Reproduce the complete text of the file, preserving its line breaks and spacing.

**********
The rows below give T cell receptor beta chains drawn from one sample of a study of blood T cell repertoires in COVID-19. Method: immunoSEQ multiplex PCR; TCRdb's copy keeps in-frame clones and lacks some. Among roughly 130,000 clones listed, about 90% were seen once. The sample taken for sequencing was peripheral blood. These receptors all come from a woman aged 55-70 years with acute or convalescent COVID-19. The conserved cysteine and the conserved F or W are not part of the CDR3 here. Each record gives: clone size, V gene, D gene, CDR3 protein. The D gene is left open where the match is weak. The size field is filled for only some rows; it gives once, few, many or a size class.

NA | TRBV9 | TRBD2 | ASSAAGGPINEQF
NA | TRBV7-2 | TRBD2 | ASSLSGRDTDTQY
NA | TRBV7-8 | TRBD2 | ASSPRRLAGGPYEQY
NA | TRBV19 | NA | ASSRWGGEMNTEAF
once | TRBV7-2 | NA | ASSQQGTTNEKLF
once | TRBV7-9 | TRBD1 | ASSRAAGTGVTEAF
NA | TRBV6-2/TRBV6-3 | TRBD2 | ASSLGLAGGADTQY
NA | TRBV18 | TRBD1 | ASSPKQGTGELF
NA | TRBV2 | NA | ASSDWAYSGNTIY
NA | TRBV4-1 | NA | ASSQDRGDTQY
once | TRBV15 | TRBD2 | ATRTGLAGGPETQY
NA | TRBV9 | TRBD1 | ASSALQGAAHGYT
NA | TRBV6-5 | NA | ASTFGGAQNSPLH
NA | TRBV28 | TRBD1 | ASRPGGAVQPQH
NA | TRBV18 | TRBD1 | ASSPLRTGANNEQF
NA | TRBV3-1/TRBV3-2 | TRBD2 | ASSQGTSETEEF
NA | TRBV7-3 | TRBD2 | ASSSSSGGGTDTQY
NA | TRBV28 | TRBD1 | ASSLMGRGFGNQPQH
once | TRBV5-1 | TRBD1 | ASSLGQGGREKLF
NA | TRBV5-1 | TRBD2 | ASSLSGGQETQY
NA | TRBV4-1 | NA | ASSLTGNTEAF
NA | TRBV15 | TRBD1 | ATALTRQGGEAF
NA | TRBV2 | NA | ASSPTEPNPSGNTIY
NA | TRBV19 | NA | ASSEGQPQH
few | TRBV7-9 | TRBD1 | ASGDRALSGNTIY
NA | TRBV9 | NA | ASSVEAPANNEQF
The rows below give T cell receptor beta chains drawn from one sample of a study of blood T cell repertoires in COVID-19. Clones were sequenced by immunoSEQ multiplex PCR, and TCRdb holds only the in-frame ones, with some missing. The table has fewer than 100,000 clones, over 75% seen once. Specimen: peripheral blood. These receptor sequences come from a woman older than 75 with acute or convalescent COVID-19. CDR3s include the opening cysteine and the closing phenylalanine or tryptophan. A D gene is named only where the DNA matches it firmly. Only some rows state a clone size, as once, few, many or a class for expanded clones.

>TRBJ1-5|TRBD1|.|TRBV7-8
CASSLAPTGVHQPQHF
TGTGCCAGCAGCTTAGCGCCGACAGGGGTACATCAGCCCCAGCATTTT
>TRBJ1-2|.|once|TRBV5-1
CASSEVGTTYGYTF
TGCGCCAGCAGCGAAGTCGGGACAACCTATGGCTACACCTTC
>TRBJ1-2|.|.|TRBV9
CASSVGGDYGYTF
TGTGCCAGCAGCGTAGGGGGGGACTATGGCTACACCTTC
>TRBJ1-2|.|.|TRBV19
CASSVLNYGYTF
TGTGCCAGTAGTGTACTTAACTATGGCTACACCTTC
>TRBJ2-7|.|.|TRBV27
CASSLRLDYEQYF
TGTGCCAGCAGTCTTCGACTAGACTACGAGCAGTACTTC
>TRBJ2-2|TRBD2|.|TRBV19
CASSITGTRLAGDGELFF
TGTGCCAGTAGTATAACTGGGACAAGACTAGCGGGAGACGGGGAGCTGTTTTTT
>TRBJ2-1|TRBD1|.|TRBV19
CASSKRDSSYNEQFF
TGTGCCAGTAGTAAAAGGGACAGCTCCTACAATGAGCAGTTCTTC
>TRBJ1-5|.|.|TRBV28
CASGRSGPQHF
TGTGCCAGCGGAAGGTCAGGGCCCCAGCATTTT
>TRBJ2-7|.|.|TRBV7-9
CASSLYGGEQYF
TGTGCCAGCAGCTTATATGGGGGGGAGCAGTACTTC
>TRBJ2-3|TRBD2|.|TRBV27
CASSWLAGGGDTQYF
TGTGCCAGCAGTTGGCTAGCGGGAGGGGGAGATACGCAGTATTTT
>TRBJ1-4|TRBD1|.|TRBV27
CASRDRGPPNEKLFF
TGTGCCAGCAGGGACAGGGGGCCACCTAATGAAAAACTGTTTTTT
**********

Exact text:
The rows below give T cell receptor beta chains drawn from one sample of a study of blood T cell repertoires in COVID-19. Method: immunoSEQ multiplex PCR; TCRdb's copy keeps in-frame clones and lacks some. Among roughly 130,000 clones listed, about 90% were seen once. The sample taken for sequencing was peripheral blood. These receptors all come from a woman aged 55-70 years with acute or convalescent COVID-19. The conserved cysteine and the conserved F or W are not part of the CDR3 here. Each record gives: clone size, V gene, D gene, CDR3 protein. The D gene is left open where the match is weak. The size field is filled for only some rows; it gives once, few, many or a size class.

NA | TRBV9 | TRBD2 | ASSAAGGPINEQF
NA | TRBV7-2 | TRBD2 | ASSLSGRDTDTQY
NA | TRBV7-8 | TRBD2 | ASSPRRLAGGPYEQY
NA | TRBV19 | NA | ASSRWGGEMNTEAF
once | TRBV7-2 | NA | ASSQQGTTNEKLF
once | TRBV7-9 | TRBD1 | ASSRAAGTGVTEAF
NA | TRBV6-2/TRBV6-3 | TRBD2 | ASSLGLAGGADTQY
NA | TRBV18 | TRBD1 | ASSPKQGTGELF
NA | TRBV2 | NA | ASSDWAYSGNTIY
NA | TRBV4-1 | NA | ASSQDRGDTQY
once | TRBV15 | TRBD2 | ATRTGLAGGPETQY
NA | TRBV9 | TRBD1 | ASSALQGAAHGYT
NA | TRBV6-5 | NA | ASTFGGAQNSPLH
NA | TRBV28 | TRBD1 | ASRPGGAVQPQH
NA | TRBV18 | TRBD1 | ASSPLRTGANNEQF
NA | TRBV3-1/TRBV3-2 | TRBD2 | ASSQGTSETEEF
NA | TRBV7-3 | TRBD2 | ASSSSSGGGTDTQY
NA | TRBV28 | TRBD1 | ASSLMGRGFGNQPQH
once | TRBV5-1 | TRBD1 | ASSLGQGGREKLF
NA | TRBV5-1 | TRBD2 | ASSLSGGQETQY
NA | TRBV4-1 | NA | ASSLTGNTEAF
NA | TRBV15 | TRBD1 | ATALTRQGGEAF
NA | TRBV2 | NA | ASSPTEPNPSGNTIY
NA | TRBV19 | NA | ASSEGQPQH
few | TRBV7-9 | TRBD1 | ASGDRALSGNTIY
NA | TRBV9 | NA | ASSVEAPANNEQF
The rows below give T cell receptor beta chains drawn from one sample of a study of blood T cell repertoires in COVID-19. Clones were sequenced by immunoSEQ multiplex PCR, and TCRdb holds only the in-frame ones, with some missing. The table has fewer than 100,000 clones, over 75% seen once. Specimen: peripheral blood. These receptor sequences come from a woman older than 75 with acute or convalescent COVID-19. CDR3s include the opening cysteine and the closing phenylalanine or tryptophan. A D gene is named only where the DNA matches it firmly. Only some rows state a clone size, as once, few, many or a class for expanded clones.

>TRBJ1-5|TRBD1|.|TRBV7-8
CASSLAPTGVHQPQHF
TGTGCCAGCAGCTTAGCGCCGACAGGGGTACATCAGCCCCAGCATTTT
>TRBJ1-2|.|once|TRBV5-1
CASSEVGTTYGYTF
TGCGCCAGCAGCGAAGTCGGGACAACCTATGGCTACACCTTC
>TRBJ1-2|.|.|TRBV9
CASSVGGDYGYTF
TGTGCCAGCAGCGTAGGGGGGGACTATGGCTACACCTTC
>TRBJ1-2|.|.|TRBV19
CASSVLNYGYTF
TGTGCCAGTAGTGTACTTAACTATGGCTACACCTTC
>TRBJ2-7|.|.|TRBV27
CASSLRLDYEQYF
TGTGCCAGCAGTCTTCGACTAGACTACGAGCAGTACTTC
>TRBJ2-2|TRBD2|.|TRBV19
CASSITGTRLAGDGELFF
TGTGCCAGTAGTATAACTGGGACAAGACTAGCGGGAGACGGGGAGCTGTTTTTT
>TRBJ2-1|TRBD1|.|TRBV19
CASSKRDSSYNEQFF
TGTGCCAGTAGTAAAAGGGACAGCTCCTACAATGAGCAGTTCTTC
>TRBJ1-5|.|.|TRBV28
CASGRSGPQHF
TGTGCCAGCGGAAGGTCAGGGCCCCAGCATTTT
>TRBJ2-7|.|.|TRBV7-9
CASSLYGGEQYF
TGTGCCAGCAGCTTATATGGGGGGGAGCAGTACTTC
>TRBJ2-3|TRBD2|.|TRBV27
CASSWLAGGGDTQYF
TGTGCCAGCAGTTGGCTAGCGGGAGGGGGAGATACGCAGTATTTT
>TRBJ1-4|TRBD1|.|TRBV27
CASRDRGPPNEKLFF
TGTGCCAGCAGGGACAGGGGGCCACCTAATGAAAAACTGTTTTTT